Impositions of increasingly stringent restrictions on the harmful emissions of nitrogen oxides (NOx) from combustion engines have popularized the use of chemical exhaust gas treatment in the form of selective catalytic reduction (SCR). This method requires the addition of ammonia (NH3) as reducing agent, although the precursor urea (CO(NH2)2) is commonly used, in order to avoid the safety concerns associated with pure NH3. Accurate urea dosing is important from both an environmental and financial perspective. A common problem in urea dosing systems is decreased dosing accuracy when the urea flow demand is low, due to unreliable urea flow rate measurements.
The objective of this thesis was therefore to develop a model-based estimator capable of accurately predicting the urea flow to the SCR. A physics-based nonlinear model was derived for Wärtsilä’s urea dosing system, while a linearized version was developed as well, to explore the possibility of using a linear estimator. This option was later ruled out, as the linearized model approximated the nonlinear model rather poorly. Consequently, the applied nonlinear estimators were based on the extended Kalman filter (EKF), and augmented with the capacity to estimate unknown inputs.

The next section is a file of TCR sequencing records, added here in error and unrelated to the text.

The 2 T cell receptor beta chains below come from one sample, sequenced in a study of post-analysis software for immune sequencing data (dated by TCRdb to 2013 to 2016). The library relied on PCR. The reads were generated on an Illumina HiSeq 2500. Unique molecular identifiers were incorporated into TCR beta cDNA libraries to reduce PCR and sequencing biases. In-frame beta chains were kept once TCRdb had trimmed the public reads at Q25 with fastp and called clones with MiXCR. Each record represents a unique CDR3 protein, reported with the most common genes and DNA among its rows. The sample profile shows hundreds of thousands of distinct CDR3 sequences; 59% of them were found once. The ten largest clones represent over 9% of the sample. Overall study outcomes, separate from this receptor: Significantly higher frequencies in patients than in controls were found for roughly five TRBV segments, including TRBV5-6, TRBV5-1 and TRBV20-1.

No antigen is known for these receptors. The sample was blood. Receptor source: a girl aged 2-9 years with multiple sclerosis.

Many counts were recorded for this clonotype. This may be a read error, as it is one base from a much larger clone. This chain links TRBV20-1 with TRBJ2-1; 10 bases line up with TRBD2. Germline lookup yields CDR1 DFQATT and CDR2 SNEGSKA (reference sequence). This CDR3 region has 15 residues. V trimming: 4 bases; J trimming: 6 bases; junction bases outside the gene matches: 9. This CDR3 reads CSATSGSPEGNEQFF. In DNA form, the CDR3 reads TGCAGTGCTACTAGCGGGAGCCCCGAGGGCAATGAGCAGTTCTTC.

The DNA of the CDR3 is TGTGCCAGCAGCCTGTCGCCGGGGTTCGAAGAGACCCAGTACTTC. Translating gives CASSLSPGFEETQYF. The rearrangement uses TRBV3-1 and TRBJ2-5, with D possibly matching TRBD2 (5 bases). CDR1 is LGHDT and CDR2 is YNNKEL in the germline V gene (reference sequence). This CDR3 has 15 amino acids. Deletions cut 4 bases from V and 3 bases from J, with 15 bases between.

To determine the unknown model parameters, linear regression was performed on process data supplied by Wärtsilä. The achieved accuracy was unsatisfactory, in large part due to non-ideal behavior, in the form of hysteresis and deadband, exhibited by the valves in the system. Although attempts at modelling these phenomena were made, no solution was found due to time constraints. As fitting the model to data proved problematic, no extensive validation on separate datasets could be performed.
The performance of the developed estimators was promising, as they produced accurate estimates under the influence of disturbances in the flow sensor and dosing valve actuator, respectively, provided an accurate model. Before the estimator performance can be validated on actual process data, the model will nonetheless have to be improved upon, by accounting for the observed non-ideal valve behavior in an appropriate manner.